Whenever a motorist comes upon a school zone, there are certain safety precautions that must be obeyed. The speed limit is reduced to 15 m.p.h; there is a crosswalk; there is a crossing guard; and, of course, there are children. However, even with these safety precautions, accidents still occur. Unfortunately for one Florida sixth-grader, he was a victim of an accident in a school zone.
Michael Salamon's life changed forever last September when a Cadillac hit the boy when he stepped onto a two-lane, tree-lined avenue. The sixth-grader from River Springs Middle School received a concussion and a broken left femur in the accident. Unfortunately, the break occurred on a growth plate, which means the boy could face more surgeries and may have to give up Little League, stated his mother, Andrea Waddell.
Twenty-seven students either going to or coming home from school have been hit in Volusia County this academic year. Two students out of the twenty-seven have died from their injuries.
School officials are working to lower these accidents. They have rerouted crosswalks, new sidewalks have been built, streetlights have been installed, and the sheriff's office and city police have written warnings and tickets for motorists who speed in school zones.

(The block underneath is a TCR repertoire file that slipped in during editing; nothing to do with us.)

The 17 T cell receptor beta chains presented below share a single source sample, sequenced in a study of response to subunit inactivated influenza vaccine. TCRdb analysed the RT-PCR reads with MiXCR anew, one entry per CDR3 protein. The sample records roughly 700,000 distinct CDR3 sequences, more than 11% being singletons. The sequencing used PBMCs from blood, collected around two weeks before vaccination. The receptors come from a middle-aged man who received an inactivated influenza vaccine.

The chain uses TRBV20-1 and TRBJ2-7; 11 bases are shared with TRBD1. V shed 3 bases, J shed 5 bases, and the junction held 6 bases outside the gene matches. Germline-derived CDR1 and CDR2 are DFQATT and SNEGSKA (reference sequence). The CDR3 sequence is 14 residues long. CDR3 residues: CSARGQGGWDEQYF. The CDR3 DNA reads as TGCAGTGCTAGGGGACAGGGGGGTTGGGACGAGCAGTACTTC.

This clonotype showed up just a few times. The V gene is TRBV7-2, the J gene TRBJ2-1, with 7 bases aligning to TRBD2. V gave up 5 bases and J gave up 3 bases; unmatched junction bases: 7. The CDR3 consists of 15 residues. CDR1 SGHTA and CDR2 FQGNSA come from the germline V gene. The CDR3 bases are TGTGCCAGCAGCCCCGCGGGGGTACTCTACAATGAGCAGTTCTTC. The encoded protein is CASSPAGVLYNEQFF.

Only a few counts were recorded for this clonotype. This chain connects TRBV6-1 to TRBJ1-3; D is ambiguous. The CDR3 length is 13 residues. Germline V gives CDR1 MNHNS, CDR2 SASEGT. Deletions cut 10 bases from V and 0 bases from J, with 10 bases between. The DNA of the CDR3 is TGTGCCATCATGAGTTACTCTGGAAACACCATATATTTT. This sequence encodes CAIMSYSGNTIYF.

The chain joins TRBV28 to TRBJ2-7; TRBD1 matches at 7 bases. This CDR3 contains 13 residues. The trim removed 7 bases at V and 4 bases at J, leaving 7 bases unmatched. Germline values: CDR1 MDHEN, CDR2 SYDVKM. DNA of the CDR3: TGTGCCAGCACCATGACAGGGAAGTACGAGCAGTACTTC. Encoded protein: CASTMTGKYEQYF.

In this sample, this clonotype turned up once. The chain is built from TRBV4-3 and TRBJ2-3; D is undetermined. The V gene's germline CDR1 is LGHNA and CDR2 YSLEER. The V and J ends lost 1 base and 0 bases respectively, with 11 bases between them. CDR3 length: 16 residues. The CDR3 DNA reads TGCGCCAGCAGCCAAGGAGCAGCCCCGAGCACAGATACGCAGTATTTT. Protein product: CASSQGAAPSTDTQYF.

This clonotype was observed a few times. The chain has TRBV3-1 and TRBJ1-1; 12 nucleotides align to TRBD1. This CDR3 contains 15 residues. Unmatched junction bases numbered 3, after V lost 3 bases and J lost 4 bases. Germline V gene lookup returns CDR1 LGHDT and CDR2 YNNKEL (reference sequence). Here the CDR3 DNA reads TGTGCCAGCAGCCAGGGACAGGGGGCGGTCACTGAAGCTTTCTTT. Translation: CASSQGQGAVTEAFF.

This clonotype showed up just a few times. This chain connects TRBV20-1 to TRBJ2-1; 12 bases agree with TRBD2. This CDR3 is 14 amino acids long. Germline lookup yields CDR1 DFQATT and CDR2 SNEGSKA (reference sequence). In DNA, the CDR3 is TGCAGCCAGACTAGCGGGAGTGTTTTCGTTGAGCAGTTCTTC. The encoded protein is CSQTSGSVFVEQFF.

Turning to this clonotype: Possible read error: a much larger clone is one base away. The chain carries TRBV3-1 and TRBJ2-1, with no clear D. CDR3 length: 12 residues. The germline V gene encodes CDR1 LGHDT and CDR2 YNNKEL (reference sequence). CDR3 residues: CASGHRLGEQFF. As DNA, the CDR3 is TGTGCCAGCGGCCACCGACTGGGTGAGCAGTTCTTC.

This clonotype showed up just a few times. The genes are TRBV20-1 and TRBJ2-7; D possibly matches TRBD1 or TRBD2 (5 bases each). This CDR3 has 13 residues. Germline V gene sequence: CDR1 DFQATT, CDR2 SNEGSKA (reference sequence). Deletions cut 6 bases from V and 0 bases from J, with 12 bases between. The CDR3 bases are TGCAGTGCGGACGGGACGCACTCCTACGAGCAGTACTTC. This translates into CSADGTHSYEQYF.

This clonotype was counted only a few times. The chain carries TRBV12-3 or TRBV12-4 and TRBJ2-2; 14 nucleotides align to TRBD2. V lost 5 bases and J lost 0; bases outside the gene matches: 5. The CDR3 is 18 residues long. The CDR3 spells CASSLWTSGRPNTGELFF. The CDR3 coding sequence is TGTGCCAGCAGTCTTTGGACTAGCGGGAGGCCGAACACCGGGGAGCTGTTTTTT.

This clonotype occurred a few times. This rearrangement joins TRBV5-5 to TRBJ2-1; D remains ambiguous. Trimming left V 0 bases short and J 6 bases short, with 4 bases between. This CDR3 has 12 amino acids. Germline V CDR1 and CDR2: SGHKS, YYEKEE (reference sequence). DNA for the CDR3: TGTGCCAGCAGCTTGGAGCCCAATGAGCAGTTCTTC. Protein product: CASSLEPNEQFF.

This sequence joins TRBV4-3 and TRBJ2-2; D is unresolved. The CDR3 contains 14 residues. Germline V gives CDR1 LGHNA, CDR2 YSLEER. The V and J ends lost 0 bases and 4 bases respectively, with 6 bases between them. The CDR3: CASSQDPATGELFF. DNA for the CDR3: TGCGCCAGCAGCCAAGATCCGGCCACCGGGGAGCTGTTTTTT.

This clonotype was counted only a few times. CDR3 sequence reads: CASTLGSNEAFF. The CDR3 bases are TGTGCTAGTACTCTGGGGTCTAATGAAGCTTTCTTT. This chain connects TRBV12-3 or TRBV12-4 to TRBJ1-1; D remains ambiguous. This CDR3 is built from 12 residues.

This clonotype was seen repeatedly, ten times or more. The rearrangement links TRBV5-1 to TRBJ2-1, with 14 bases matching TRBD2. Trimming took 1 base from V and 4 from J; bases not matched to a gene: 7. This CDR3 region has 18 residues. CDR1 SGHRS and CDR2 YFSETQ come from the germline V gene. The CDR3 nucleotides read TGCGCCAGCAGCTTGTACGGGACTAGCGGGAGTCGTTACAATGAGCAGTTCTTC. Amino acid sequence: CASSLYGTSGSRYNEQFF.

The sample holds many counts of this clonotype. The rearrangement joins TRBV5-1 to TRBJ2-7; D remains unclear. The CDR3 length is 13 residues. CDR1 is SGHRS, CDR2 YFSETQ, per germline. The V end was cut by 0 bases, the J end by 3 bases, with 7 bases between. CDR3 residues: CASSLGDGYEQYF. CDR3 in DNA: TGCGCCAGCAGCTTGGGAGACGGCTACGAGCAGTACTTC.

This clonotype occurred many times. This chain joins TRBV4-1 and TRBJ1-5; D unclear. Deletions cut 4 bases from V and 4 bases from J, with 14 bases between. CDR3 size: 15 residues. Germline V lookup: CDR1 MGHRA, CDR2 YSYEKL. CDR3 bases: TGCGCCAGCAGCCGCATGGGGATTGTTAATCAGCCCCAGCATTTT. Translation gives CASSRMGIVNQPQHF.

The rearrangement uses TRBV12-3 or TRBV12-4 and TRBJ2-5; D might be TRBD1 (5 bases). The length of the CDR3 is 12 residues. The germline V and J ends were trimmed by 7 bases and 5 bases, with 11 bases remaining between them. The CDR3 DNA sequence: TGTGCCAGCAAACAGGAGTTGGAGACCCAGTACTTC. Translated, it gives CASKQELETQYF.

Even though school officials have studied the accidents, they are hard-pressed to come up with one foolproof solution.
Volusia board member Candace Lankford has said that we are scratching our heads and wondering why in the world has all of this happened? Most of the accidents, ten, have happened in Orange City.
Transportation Director, Greg Akin, said he reviewed safety measures after the first two crashes at Silver Sands Middle School. To keep students from cutting between buses, the district installed fencing which forced students to use a crosswalk. The district also made this change an another middle school.
More changes are in store for the district. Before students return in August, the bus loop and parent drop-off/pickup drive will be switched, so parents' vehicles are farther away from kids walking to and from school.
Since this is the first year records have been kept on students being struck by vehicles, officials don't really know if there is an increase in this type of accident. According to Nancy Wait, the district's director of community information services, the high number of accidents are "an anomaly."
School administrators, parents and area officials have been meeting in the hopes of finding ways to make school routes safer for pedestrians and bicyclists. Also, school officials have increased safety messages to the students of the district in hopes of reducing these accidents between motor vehicles and students.